After the War of Independence, the territorial extent of the fledgling United States was largely confined to the eastern seaboard of America. As an independent nation the government initiated a continued policy of westward expansion into the hinterland of North America. This expansion extended the Nation’s boundaries to the Pacific coastline. One of the earliest of such migrations into the North-West Territories now known as Ohio, Indiana and Illinois conducted by veterans of the War of Independence and the Ohio Company has been commemorated on the United States 15 July 1938 Issue 3 cent stamp.

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Further South, Daniel Boone’s famous explorations in Virginia resulting in the establishment of the Kentucky Settlement in 1792 has also been depicted on the United States 1 June 1942 Issue 3 cent stamp to commemorate Kentucky’s 150th Anniversary.

Image 10

The United States Government also acquired territory for settlement via diplomacy and financial transactions with foreign colonial powers. A good example is the acquisition of lands acquired from the Spanish and French which formed parts of the Mississippi Territory, a precursor to the State of Mississippi established in 1798. The various stages of this expansion are depicted on the United States 8th April 1948 Issue 3 cent stamp commemorating the Territory’s 150th Anniversary.

Image 11

Pioneers and settlers involved in such migration and settlement faced significant dangers and hardships in the form of starvation, disease and violence. Such conditions are alluded to in the United States 10 June 1898 Trans-Mississippi Exposition, Omaha Issue, 8 cent stamp depicting troops guarding a pioneer train from attacks whilst the 10 cent  depicts a dead horse on a pioneer wagon.

Image 13

With such privation in mind, the Government introduced financial incentives for westward migration in the form of various Government Acts offering land parcels at favourable prices or for free. The United States 20 May 1962 Issue 4 cent stamp commemorates the 1852 Homestead Act passed by Abraham Lincoln offering public land in the west to any US citizen, including free slaves, who was willing to settle, farm and improve the land over a period of five years.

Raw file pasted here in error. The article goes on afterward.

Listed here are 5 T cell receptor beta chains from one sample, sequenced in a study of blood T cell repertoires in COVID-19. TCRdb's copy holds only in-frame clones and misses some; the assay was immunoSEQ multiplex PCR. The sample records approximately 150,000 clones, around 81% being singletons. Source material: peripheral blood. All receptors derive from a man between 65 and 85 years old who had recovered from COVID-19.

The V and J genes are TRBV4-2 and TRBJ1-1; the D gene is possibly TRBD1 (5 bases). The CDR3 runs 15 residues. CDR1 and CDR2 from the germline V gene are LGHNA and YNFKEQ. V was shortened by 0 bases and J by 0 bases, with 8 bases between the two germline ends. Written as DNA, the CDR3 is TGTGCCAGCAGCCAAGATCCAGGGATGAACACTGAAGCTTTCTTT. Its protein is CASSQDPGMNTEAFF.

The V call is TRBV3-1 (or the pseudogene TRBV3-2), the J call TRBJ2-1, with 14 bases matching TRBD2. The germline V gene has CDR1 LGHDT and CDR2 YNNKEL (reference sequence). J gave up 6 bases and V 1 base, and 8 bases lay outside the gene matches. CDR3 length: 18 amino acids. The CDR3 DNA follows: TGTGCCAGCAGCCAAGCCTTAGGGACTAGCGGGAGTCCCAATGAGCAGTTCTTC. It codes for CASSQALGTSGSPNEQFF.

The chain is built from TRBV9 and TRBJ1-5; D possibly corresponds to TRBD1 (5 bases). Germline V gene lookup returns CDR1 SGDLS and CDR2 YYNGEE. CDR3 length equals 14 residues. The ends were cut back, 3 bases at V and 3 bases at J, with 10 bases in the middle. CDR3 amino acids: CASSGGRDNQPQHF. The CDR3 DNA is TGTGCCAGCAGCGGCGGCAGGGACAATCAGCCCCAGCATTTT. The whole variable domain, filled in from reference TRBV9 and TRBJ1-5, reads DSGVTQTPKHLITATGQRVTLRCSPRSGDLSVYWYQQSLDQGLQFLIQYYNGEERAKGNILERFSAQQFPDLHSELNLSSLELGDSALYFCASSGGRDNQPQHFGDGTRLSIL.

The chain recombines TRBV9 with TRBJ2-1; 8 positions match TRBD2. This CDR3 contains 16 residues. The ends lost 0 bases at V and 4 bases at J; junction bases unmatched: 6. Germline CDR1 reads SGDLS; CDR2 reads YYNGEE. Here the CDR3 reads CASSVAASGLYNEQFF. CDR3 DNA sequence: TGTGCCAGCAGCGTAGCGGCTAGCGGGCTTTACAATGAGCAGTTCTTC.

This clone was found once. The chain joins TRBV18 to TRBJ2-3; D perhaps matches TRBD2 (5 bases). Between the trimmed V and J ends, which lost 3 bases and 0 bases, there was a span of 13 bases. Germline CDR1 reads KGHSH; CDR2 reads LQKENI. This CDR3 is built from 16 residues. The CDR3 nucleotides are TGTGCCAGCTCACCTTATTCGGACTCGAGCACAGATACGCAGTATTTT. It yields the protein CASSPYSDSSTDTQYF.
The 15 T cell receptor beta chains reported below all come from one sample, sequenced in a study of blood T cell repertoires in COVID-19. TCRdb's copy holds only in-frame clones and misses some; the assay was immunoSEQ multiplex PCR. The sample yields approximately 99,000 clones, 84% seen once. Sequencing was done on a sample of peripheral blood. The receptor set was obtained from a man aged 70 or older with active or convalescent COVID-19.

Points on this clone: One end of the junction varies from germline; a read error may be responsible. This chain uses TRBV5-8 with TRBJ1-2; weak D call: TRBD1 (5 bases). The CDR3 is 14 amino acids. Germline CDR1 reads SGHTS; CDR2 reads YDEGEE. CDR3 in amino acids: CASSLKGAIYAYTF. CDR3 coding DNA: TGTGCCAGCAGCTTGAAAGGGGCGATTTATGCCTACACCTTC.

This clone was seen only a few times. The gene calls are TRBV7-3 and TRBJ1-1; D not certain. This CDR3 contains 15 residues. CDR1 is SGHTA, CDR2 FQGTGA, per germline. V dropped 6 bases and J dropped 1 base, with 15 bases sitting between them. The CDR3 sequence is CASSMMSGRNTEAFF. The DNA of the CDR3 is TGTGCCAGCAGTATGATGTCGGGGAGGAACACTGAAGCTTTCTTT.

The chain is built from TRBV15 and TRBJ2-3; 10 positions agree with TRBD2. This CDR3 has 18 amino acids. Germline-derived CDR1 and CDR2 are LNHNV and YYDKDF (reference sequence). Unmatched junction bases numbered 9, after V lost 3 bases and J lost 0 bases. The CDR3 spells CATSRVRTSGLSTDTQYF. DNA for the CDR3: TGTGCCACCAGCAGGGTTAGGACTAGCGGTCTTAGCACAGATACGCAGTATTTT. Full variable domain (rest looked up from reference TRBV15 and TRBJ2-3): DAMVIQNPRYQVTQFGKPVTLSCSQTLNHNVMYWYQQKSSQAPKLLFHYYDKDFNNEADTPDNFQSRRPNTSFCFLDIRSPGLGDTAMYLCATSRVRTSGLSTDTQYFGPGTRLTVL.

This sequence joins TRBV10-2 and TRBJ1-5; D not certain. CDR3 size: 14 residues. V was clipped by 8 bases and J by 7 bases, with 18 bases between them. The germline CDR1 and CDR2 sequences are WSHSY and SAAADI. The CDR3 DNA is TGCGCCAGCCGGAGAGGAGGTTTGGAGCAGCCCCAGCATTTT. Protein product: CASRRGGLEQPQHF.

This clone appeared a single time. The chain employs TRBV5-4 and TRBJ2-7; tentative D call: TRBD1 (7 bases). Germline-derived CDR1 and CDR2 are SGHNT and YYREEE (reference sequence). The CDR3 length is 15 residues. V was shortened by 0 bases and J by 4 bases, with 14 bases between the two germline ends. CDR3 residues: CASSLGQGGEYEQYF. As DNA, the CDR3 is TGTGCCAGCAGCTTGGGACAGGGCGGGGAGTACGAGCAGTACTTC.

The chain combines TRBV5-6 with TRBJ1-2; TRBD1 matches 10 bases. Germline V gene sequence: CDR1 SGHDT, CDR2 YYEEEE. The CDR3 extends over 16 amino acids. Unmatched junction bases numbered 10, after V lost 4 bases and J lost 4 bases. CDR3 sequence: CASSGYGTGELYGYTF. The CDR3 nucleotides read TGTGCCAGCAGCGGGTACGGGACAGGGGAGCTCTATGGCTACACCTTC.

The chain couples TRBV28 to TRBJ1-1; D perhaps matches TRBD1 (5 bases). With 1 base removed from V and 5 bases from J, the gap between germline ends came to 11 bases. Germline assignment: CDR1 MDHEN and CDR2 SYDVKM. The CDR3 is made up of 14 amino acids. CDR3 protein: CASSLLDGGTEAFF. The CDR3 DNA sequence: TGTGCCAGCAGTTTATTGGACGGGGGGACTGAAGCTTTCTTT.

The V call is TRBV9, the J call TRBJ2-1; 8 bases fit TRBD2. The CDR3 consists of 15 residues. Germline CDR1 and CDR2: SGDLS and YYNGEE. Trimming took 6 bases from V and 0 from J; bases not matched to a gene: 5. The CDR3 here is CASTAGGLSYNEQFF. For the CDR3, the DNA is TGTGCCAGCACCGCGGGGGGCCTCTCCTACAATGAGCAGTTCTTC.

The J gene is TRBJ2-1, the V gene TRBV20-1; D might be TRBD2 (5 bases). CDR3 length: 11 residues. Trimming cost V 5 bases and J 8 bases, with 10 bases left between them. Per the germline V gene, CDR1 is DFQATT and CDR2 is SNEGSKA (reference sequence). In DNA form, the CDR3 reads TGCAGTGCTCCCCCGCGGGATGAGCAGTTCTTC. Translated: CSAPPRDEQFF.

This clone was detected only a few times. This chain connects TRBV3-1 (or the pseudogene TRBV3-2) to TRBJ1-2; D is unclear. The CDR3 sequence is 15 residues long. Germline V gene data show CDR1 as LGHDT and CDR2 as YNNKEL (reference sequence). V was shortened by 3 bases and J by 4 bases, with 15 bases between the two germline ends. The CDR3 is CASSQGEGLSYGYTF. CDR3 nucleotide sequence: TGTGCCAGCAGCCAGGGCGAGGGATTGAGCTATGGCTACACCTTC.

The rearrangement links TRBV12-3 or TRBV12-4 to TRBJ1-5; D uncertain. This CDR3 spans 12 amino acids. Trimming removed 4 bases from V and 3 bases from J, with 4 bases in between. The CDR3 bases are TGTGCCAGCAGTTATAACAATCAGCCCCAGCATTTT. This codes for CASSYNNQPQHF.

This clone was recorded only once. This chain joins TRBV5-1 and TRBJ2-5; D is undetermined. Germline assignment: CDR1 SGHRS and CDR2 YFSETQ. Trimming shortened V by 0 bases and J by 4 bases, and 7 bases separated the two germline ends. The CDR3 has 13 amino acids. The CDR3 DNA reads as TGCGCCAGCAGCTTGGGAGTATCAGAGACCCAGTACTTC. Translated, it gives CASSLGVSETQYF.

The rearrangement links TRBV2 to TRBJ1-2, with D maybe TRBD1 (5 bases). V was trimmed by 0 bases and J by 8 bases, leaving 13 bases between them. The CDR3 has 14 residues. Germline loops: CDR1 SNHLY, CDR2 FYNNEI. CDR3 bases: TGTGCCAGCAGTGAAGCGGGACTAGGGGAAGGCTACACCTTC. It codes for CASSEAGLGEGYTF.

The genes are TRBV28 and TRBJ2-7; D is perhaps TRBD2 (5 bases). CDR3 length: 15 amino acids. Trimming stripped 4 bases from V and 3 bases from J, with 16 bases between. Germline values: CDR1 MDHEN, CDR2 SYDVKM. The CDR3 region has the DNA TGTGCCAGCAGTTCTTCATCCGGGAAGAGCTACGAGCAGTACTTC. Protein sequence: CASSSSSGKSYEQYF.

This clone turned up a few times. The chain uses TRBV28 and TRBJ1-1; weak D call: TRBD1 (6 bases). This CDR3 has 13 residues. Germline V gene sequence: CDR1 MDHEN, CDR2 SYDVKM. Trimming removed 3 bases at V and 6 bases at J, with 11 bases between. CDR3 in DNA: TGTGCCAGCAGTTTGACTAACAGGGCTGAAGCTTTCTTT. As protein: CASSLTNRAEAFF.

Image 14

The forced migration of African slaves to America is unrepresented on the library’s United States philatelic holdings. Nevertheless one particular issue which demonstrates its importance in shaping America is the United States 20 February 1987 Black Heritage Issue 22 cent stamp depicting an idealised portrait of Jean Baptiste Pointe du Sable and some of his property and lands during the late eighteenth century which helped found modern day Chicago.

Image 15

Richard Scott Morel

Curator, Philatelic Collections


Images from the British Library, Philatelic Collections:  The Tapling Collection and UPU Collection material for the  United States of America.



14 June 2018

Call for Applicants: Fulbright-British Library Eccles Centre Scholar Award

Above: Klondiker's buying mining licenses in Victoria, BC. J. W. Jones, 1898 [Picturing Canada project on Wiki Commons]

Summertime is always exciting for the Eccles Centre as we announce new calls for our various awards and fellowships. Keep an eye on the Americas blog for news of our various award schemes over the coming months but today I wanted to write about our US-UK Fulbright Commission Scholarship. This is a relatively new part of our programme and is a partnership with Fulbright to bring a US-based scholar to the Library so they can work on the North American collections held here. Work can be on any area of the collections relating to Canada, the Caribbean and / or the United States and applications connected to the Centre’s research priorities are encouraged.